It’s time to invest in Brazil, a country with an Italian heart

Cantina Valpolicella Negrar is strongly committed to supporting its partners in Brazil, even more so during this difficult period, we learned throughout our history that it is in hard times that opportunities are seized.

Brazil, fifth country in the world for total surface area (as vast as the 47,3% of the South American territory), is a very promising country for wine consumption. According to the OIV statistics, the Brazilian wine market is worth about 330 million euros and 1,3 million HL, combined with the 3 million HL locally produced.

In 2019, that is before the pandemic, the imported wine increased in double figures in terms of volume, and increased 7% in value if translated into Real, the local currency (data from Marco Baccaglio, I numeri del vino, July 2020).

Therefore, it is appropriate to invest in Brazil, despite the structural economic problems and the constant currency devaluation of the last few years, especially if we consider that the Country was the destination of a strong flow of Italian migration between the years 1880 and 1930. Today Brazil hosts the largest number Italian population outside Italy (according to the Italian embassy in Brasilia, about 30 million Italians or descendants of Italian immigrants live in the country). Among them, Carlos Ernesto Cabral de Mello, 70 years old, is the most important wine educator and columnist in Brazil, his mother’s surname is Nastari, whose origin is from Agropoli nearby Salerno in the region Campania.

Seen as a legend by everyone who loves wine, Cabral has developed a passion for wine as a self-taught person since 1969 and with him “A new wine chapter in Brazil”. In 1980 he founded the first Brazilian wine association, Sociedad Brasilera dos Amigos do Vinho (SBAV). He has been studying wine for over 50 years and has travelled nearly all over the world. Cabral has published six books about this topic so far and he has been a consultant for 24 years for large scale retail chains.



Above all, Carlos Cabral is a gentleman, who has welcomed with regard and courtesy our invitation to answer some questions about the world of Brazilian wine.


Good morning Mr. Cabral, could you please tell us something about the situation of the wine market in Brazil before and after Covid-19?

Our wine consumption was 2,3 litres per person in January 2020. At the end of August we reached the level of 2,7 litres pro capita. In fact the pandemic has caused a remarkable increase in wine consumption in Brazil. Domestic wines have grown by 70% and imported ones by 45%. The latter have not grown anymore due to the strong exchange rate variation (in January 2020 1 Euro was worth 5,50 Real, in August 2020 it reached 6,70 Real).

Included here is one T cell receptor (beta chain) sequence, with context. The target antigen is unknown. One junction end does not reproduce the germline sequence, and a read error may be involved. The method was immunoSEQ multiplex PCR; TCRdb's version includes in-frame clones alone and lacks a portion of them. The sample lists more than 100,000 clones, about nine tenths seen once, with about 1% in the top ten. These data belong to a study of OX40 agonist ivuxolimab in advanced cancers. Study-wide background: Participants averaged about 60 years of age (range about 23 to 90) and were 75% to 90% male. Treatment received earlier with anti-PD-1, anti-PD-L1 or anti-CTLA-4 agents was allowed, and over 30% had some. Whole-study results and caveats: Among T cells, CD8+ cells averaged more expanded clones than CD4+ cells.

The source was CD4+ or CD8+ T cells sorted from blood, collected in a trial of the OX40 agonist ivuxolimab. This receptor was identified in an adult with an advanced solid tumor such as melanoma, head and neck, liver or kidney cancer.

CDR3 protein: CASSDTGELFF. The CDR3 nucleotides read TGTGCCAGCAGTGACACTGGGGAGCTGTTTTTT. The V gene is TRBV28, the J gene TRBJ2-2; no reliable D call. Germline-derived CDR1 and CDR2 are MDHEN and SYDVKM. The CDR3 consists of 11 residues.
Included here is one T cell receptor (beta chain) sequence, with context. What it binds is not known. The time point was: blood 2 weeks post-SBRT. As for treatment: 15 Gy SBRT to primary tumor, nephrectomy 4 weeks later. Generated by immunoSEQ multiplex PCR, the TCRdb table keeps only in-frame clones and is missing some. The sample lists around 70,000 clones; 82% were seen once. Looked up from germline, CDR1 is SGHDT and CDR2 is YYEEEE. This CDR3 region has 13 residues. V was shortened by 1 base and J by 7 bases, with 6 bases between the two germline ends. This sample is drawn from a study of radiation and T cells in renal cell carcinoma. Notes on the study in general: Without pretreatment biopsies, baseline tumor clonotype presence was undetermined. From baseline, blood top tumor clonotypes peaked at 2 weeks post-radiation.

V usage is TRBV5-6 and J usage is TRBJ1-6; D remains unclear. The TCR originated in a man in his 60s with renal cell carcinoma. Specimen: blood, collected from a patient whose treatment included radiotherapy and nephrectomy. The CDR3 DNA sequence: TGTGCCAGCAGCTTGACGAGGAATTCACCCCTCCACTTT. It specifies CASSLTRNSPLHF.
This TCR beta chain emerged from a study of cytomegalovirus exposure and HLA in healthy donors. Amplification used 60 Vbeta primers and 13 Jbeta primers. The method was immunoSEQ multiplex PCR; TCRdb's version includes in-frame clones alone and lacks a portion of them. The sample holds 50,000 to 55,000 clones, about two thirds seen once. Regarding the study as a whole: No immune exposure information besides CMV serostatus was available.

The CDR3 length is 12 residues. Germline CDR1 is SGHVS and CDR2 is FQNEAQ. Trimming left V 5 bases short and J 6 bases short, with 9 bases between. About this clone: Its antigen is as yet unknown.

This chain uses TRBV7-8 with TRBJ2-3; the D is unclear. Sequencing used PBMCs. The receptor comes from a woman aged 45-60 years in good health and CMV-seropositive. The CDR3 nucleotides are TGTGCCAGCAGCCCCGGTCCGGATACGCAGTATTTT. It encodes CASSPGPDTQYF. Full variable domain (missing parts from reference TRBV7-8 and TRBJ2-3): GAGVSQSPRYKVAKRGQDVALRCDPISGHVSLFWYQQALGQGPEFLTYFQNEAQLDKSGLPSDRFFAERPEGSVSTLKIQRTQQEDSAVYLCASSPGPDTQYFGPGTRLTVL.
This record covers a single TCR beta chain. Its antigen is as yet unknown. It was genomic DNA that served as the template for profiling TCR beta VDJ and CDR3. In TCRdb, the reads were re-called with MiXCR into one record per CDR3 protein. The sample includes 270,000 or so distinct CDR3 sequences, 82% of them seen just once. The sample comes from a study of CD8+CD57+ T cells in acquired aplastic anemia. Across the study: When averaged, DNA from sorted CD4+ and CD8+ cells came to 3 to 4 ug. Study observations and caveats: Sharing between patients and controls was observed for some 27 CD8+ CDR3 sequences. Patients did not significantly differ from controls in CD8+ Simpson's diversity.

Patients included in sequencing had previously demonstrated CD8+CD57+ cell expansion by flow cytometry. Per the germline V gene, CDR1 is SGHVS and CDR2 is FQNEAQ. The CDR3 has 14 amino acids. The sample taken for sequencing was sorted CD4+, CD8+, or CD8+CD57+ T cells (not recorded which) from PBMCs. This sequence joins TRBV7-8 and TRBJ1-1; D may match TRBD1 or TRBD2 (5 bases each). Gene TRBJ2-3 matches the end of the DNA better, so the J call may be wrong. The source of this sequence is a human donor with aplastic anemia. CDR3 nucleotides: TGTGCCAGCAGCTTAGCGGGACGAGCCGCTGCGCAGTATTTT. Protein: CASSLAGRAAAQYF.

A positive aspect is that the pandemic has finally introduced the habit of consuming wine at home, where people have started eating with their families, increasing therefore wine consumption.

Could you please tell us, which are the most sought-after wines and what is the age range of regular consumers?

Wines in the price range between R$ 35,00 (5,37 euros) and R$ 50,00 (7,67 euros) represent the 60% of sales, these are varietal wines, with a remarkable preference for the Chilean, Portuguese wines (of which Brazil was once a colony and adopted its language, ed) and mainly Brazilian wines. The most frequent consumers belong to the age range between 25 and 40 y.o.



São Paulo (Brazil), Carlos Ernesto Cabral de Mello tastes the wines Domìni Veneti, excellence brand of Cantina Valpolicella Negrar

What about Italian wine?

Concerning imported wines, Italian wines switched to the fourth place (surpassing France, ed). The first country is Chile, then Portugal, Argentina and Italy. Wines with FOB (free on board) prices lower than U$D 2,00 are now the most imported. Italy stopped promoting its wines three years ago. Until then we have had a constant presence of DOC and DOCG Consorcia in Brazil that continuously organized tastings. We have known the period of Valpolicella, Bardolino, Frascati, Chianti, Lambrusco and Prosecco, then we stopped, no Italian wine is “trendy” at the moment. There is a great interest in Super Tuscan wines, which are not currently sold because of their very high price. Sicilian wines are really appreciated too.

Do you know the Italian wine territory?

Yes, I have been to Tuscany, Emilia Romagna, Sicily and Lazio. I visited some wineries and did tourism, Italy is wonderful!

What could you tell us about Valpolicella wines?

They are well known and really appreciated. I remember that a senior Valpolicella brand used to sell even 100 thousand wine cartons per year! The Valpolicella brand always reminds us of a rich table with lots of good food.

What is your favourite Valpolicella wine?

Amarone and Recioto, for life. My favourite match is Amarone della Valpolicella, intense, very fragrant and poIished with red meat and game.

What future do you foresee for the wine market and particularly for the Italian wine market?

Italy is very dear to Brazil! We all have Italian origins! Italy has an important influence on Brazil, especially concerning food, so Italian wines have great chances to be consumed again. Nevertheless, unfavourable exchange rates and duties make the market difficult nowadays and the European Union should make an effort in order to reduce them.


About the 4 Amarone Wines tasted by Cabral during the remote meeting with Cantina Valpolicella Negrar in São Paulo :


About the 3 wines of the collection “The Journey” Cantina di Negrar: